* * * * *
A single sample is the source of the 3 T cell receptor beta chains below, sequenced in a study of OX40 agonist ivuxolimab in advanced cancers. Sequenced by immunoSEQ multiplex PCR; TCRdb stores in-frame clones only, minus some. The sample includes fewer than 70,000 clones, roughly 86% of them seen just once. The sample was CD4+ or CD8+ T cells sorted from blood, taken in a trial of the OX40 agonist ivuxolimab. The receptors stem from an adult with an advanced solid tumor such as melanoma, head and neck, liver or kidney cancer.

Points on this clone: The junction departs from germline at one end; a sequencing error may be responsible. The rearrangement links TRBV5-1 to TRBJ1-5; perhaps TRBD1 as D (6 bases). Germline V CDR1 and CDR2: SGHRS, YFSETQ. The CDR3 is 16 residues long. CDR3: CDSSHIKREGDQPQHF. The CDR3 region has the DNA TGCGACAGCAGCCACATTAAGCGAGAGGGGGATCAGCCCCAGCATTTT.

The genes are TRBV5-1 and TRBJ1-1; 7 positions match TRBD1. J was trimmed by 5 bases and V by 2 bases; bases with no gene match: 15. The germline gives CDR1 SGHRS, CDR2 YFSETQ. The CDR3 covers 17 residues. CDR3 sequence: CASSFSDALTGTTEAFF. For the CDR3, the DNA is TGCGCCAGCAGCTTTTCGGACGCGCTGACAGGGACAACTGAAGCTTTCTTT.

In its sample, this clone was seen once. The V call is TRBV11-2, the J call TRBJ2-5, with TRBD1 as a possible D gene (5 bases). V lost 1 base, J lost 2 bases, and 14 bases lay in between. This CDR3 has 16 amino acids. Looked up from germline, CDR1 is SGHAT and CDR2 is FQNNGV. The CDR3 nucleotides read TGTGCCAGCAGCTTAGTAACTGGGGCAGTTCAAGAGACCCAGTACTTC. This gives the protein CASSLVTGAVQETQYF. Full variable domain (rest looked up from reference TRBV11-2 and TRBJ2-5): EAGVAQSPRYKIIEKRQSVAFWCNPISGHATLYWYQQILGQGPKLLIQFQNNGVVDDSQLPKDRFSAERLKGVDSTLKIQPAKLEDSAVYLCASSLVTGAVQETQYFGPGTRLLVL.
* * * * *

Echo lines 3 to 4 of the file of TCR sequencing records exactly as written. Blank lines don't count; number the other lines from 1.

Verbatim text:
The genes are TRBV5-1 and TRBJ1-1; 7 positions match TRBD1. J was trimmed by 5 bases and V by 2 bases; bases with no gene match: 15. The germline gives CDR1 SGHRS, CDR2 YFSETQ. The CDR3 covers 17 residues. CDR3 sequence: CASSFSDALTGTTEAFF. For the CDR3, the DNA is TGCGCCAGCAGCTTTTCGGACGCGCTGACAGGGACAACTGAAGCTTTCTTT.

In its sample, this clone was seen once. The V call is TRBV11-2, the J call TRBJ2-5, with TRBD1 as a possible D gene (5 bases). V lost 1 base, J lost 2 bases, and 14 bases lay in between. This CDR3 has 16 amino acids. Looked up from germline, CDR1 is SGHAT and CDR2 is FQNNGV. The CDR3 nucleotides read TGTGCCAGCAGCTTAGTAACTGGGGCAGTTCAAGAGACCCAGTACTTC. This gives the protein CASSLVTGAVQETQYF. Full variable domain (rest looked up from reference TRBV11-2 and TRBJ2-5): EAGVAQSPRYKIIEKRQSVAFWCNPISGHATLYWYQQILGQGPKLLIQFQNNGVVDDSQLPKDRFSAERLKGVDSTLKIQPAKLEDSAVYLCASSLVTGAVQETQYFGPGTRLLVL.